The Mets have possessed the first overall pick in the June amateur draft five times in franchise history. Cumulatively, the players they've selected have amassed just under 50 career rWAR. One, Steve Chilcott, didn't even make it to the majors. Shawn Abner, number one pick in the 1984 draft, did, but was sub-replacement level for the duration of his playing days. Paul Wilson, profiled yesterday, saw his career wrecked by injuries. Tim Foli, meanwhile, just wasn't that good.
That leaves one player to cover the bulk of the value the Mets have received from number one overall draft picks and it shouldn't be a surprise who it is. On June 3, 1980, GM Frank Cashen made the savviest selection thus far in team's history by selecting Darryl Strawberry out of Crenshaw High School in Los Angeles.
Roger Jongewaard, the Mets' southern California scout at the time, described Darryl as such, "He's a power hitter who runs like a deer and has a better than average arm." Straw seconded Jongewaard's opinion, saying, "I would describe myself as a good hitter who can run, throw, and play defense. Most of all, though, I like to hit."
Hit is exactly what Darryl did for eight seasons as a Met. He made his MLB debut in 1983, almost exactly three years after being drafted, and by season's end, he'd hit enough to be elected National League Rookie of the Year by a near-unanimous vote. In 1987, he set a new standard for most home runs in a single season by a Mets player and established the team's career record one season later. By the end of his New York tenure in 1990, Darryl had run his total to 252, which still remains the most long balls any one player has hit for the Mets. It's also record he'll retain for at least a few more years, too, as David Wright is 41 long balls away from tying it.
Of course, words don't really do justice to the beauty of Straw at the plate. Thanks to MLB's ever-enlarging online video archive, we can see Straw in action. Here's a clip of the 21-year old picking up his first career hit and RBI against the Reds. Here's Darryl again one week later launching the first of his many moonshots (and baseball-posterizing former Met Lee Mazzilli in the process).
- Carl Everett is 42. Jurassic Carl, as he was dubbed by Dan Shaughnessy of the Boston Globe for his stated disbelief in dinosaurs, looked like he might be a long piece of the Mets outfield in 1995. In just half a season's worth of plate appearances that year, the 24-year old, Everett posted 1.9 bWAR. However, injuries and clashes with managers Dallas Green and Bobby Valentine, plus an alleged incident of child abuse, led the team to trade him to the Astros for pennies on the dollar in 1997.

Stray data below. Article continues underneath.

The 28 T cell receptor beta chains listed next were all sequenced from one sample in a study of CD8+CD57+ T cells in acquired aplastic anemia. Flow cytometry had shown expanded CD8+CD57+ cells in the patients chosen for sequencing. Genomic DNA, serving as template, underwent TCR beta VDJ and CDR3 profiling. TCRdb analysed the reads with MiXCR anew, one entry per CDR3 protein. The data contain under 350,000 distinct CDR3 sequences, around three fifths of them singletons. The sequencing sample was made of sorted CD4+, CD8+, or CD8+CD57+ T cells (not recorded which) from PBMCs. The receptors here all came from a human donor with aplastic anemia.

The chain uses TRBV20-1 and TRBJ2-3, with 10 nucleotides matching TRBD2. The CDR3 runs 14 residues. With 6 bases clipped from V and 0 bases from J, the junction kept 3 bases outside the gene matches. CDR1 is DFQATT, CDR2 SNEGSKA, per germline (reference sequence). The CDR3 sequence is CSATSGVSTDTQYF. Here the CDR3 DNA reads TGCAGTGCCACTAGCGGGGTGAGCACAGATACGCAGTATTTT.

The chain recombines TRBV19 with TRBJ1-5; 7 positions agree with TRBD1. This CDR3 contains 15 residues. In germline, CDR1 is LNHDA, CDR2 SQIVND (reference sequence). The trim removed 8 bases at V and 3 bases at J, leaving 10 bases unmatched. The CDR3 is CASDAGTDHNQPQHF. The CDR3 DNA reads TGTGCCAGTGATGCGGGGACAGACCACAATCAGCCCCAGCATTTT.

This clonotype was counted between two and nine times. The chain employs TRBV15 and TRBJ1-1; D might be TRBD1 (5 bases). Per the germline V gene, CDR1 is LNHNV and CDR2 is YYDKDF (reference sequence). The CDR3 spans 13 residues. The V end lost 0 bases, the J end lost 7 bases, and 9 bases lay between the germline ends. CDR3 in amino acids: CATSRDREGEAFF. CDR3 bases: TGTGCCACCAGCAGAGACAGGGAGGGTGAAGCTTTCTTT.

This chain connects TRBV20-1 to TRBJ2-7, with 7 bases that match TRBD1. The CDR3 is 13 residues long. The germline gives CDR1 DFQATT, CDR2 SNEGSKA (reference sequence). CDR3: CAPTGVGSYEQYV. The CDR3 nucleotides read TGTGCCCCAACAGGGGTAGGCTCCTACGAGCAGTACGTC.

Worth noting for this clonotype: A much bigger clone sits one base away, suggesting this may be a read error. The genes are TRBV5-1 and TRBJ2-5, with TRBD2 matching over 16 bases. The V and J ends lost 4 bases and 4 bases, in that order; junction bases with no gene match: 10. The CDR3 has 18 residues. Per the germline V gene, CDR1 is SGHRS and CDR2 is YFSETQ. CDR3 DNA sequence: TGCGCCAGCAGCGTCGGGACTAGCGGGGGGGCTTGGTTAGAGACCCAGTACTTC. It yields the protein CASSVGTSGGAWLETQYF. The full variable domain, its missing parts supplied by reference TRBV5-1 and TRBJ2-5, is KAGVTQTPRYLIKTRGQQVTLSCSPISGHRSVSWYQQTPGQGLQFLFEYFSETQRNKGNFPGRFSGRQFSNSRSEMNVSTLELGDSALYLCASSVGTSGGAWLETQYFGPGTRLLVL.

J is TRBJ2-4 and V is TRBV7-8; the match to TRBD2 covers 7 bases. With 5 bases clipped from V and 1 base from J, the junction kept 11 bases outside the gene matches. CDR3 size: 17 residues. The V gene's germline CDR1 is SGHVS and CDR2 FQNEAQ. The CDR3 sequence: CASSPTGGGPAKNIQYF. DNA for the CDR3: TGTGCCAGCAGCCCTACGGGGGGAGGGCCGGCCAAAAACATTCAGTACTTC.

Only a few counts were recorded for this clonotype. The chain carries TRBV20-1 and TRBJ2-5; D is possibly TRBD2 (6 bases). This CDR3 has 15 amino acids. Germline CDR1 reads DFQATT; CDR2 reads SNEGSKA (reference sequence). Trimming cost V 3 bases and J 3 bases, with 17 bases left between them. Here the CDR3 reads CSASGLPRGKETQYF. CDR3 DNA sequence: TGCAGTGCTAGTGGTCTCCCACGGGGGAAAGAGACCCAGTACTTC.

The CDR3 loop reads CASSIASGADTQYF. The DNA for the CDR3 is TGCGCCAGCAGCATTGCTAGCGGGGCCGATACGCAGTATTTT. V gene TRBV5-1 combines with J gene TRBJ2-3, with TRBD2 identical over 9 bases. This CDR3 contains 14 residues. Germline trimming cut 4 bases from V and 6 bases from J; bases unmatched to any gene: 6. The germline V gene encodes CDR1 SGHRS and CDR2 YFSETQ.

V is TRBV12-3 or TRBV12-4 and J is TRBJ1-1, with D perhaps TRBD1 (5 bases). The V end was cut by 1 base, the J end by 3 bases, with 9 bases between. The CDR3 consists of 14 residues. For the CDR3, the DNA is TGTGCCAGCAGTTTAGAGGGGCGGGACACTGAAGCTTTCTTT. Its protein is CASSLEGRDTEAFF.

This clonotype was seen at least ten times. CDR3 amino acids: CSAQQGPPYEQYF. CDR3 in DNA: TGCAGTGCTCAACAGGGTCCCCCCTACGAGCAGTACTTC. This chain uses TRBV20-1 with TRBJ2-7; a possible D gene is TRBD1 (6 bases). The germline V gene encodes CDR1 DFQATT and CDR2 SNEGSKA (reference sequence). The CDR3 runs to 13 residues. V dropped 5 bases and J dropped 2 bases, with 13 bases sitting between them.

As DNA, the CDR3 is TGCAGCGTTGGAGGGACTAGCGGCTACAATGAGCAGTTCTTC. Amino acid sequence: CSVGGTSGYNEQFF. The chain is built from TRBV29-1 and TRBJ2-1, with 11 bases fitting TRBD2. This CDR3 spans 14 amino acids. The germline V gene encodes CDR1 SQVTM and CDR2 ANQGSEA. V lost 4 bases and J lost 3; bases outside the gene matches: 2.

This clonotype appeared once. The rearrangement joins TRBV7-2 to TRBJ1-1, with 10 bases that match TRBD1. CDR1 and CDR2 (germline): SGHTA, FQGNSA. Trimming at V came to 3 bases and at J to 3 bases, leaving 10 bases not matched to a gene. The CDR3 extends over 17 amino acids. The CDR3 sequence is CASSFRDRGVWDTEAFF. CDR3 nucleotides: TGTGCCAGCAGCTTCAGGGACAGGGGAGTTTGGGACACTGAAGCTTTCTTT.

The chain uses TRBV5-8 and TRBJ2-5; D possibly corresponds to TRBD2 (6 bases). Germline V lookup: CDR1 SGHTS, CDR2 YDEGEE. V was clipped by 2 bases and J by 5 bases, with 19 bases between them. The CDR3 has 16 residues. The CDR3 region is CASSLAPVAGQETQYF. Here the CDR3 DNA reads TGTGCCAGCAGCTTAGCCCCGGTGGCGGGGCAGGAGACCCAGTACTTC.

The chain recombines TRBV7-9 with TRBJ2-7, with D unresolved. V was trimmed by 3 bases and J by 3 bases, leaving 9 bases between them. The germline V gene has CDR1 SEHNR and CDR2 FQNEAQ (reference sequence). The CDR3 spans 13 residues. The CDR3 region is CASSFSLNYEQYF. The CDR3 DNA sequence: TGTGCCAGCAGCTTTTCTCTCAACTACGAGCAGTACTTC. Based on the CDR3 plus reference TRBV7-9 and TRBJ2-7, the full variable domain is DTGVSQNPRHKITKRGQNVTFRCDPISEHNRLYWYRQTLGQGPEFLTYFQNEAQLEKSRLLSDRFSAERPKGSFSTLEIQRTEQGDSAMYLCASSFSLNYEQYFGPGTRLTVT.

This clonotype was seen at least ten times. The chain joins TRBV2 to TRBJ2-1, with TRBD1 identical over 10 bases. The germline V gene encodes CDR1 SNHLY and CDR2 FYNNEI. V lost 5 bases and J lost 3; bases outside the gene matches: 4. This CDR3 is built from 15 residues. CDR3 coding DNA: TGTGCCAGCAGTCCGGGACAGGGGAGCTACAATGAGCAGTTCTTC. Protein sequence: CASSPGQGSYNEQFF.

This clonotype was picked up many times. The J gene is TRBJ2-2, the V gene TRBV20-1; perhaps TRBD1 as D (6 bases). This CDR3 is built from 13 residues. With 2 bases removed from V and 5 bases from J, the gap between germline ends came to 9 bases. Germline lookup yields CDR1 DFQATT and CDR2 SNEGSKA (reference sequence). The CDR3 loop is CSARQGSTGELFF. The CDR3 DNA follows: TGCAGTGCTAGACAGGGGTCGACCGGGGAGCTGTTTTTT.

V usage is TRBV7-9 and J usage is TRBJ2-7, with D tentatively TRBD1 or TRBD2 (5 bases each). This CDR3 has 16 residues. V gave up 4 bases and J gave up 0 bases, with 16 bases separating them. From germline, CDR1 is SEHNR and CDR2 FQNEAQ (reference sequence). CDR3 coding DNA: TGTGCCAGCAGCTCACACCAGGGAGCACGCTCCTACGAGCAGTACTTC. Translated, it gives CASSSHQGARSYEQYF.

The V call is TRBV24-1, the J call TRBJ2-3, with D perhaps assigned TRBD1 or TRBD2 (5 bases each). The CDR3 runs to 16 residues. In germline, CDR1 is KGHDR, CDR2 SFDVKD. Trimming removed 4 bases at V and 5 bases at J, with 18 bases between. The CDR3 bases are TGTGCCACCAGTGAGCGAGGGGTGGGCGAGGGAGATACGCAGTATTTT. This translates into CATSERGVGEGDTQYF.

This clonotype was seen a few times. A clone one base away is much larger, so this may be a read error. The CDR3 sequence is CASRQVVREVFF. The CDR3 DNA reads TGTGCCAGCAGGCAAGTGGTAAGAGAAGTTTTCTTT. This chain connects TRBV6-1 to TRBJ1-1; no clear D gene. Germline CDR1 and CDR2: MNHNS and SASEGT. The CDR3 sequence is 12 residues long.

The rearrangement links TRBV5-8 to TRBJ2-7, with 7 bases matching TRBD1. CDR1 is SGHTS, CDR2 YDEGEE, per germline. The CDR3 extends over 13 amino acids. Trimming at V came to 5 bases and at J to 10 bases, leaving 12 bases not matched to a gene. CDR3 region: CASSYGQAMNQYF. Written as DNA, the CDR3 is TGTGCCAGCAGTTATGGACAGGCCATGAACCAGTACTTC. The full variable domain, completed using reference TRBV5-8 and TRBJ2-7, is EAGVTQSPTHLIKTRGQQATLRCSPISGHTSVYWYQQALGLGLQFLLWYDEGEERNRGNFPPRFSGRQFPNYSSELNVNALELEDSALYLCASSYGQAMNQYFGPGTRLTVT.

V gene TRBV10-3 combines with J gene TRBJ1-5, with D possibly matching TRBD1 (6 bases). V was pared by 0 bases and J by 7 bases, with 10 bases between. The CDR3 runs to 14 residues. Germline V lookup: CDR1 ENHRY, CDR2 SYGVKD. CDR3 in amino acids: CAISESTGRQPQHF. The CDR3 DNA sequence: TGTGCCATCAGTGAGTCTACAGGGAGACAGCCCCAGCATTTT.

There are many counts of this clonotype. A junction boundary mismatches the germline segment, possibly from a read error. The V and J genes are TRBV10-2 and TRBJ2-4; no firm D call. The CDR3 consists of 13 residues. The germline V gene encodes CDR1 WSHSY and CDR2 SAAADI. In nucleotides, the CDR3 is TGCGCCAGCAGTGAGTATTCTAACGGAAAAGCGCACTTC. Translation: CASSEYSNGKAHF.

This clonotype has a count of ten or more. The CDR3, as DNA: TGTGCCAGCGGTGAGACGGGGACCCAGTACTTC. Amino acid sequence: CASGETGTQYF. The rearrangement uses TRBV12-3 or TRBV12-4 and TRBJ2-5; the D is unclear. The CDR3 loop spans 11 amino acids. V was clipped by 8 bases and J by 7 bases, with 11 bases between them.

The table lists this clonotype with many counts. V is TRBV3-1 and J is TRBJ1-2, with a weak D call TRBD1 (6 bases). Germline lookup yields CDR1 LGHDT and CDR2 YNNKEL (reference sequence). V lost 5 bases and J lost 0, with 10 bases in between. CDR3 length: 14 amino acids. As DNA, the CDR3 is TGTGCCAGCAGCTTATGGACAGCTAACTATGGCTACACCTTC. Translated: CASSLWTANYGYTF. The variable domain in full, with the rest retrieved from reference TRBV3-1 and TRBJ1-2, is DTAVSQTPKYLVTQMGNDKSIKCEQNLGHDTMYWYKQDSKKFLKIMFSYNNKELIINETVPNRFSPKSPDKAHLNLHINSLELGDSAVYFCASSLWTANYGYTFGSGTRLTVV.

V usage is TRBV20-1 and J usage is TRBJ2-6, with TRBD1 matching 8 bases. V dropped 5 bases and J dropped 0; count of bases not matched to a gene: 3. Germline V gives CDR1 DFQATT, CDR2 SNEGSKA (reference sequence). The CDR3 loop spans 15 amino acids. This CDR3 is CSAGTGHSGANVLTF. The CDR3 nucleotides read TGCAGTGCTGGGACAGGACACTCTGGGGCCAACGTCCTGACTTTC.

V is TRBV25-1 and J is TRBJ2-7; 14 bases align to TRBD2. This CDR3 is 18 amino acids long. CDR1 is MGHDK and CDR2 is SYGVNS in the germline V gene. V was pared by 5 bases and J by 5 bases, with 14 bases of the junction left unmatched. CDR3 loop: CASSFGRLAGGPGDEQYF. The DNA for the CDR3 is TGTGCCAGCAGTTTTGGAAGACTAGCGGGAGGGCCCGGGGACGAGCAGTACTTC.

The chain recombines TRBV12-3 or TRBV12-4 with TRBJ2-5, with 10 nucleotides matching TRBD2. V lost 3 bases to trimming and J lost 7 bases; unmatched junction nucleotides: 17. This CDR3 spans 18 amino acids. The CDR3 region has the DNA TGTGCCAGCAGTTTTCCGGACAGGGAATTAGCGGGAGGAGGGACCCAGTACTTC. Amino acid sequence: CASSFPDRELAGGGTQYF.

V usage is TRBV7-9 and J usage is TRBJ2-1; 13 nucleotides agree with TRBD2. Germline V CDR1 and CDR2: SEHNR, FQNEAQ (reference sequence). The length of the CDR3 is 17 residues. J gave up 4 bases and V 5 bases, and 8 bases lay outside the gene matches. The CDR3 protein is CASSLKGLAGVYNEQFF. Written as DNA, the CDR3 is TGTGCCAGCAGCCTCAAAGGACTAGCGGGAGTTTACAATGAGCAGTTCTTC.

- Flushing native Ed Glynn, a left-handed reliever for the Mets from 1979 to '80, turns 60. Drawing a player's paycheck was actually the second time Glynn appeared on the payroll of his hometown team. During his teenage years, he served a Shea Stadium hot dog vendor.
- Also turning 42 today is Carl Everett's 1995 Mets teammate Aaron Ledesma. Taken by the Mets one round after the Yankees took Everett in the 1990 amateur draft, Ledesma made his debut five years later and hit .242/.359/.242 in midsummer 21 games.
- Zach Lutz is 27. The oft-injured corner infielder made his MLB debut last season and might have provided the Mets with another option at first base this season should Ike Davis do more to merit a demotion...except he's hurt. Lutz strained his oblique a week ago and hasn't appeared in a game since then.
- Barry Lyons, 53, backed up Gary Carter from 1986 to 1988, then split starting duties with the Kid in '89. He did not do much to impress and the Mets moved on to Mackey Sasser the following year.
In addition to Darryl, the Mets drafted three other players of note on June 3, 1980. With back-to-back compensation picks at the end of round one, the team took San Diego high schooler/future Athletics general manager Billy Beane and Texas catcher/future Blue Jays manager John Gibbons. Two rounds later, the Mets picked up pitcher Rick Ownbey, who'd later be shipped to St. Louis as part of the Keith Hernandez deal.
Other draftees of note taken on other June 3rds in Mets history include Gregg Jefferies (1985), Bill Pulsipher and Jason Isringhausen (1991), Benny Agbayani (1993), and Lastings Milledge (2003 and see below).
Game of Note
Exactly three years after being drafted, Lastings Milledge scored the winning run in the 11th inning of a Shea Stadium set-to with the Giants. Paul Lo Duca singled to start the frame, then moved to third on a double by Carlos Delgado. At this point, manager Willie Randolph subbed out his slow-footed catcher for Milledge, who trotted home after just seven pitches on base when Chris Woodward sent a medium-depth fly ball into the right-center gap. Final score: Mets 3, Giants 2.
Amazin'-ly Tenuous Connection
Ernest Lawrence Thayer's famous poem of the joy disappearing from Mudville, "Casey at the Bat" was first published in the San Francisco Daily Examiner on this date in 1888. The most famous Casey associated with the Mets, Casey Stengel, never took a turn at the plate for the team, on account of being a manager. One of Stengel's charges, however, Kevin "Casey" Collins batted 245 times as a Met and was far from mighty. He struck out 59 times, or in nearly a quarter of his plate appearances.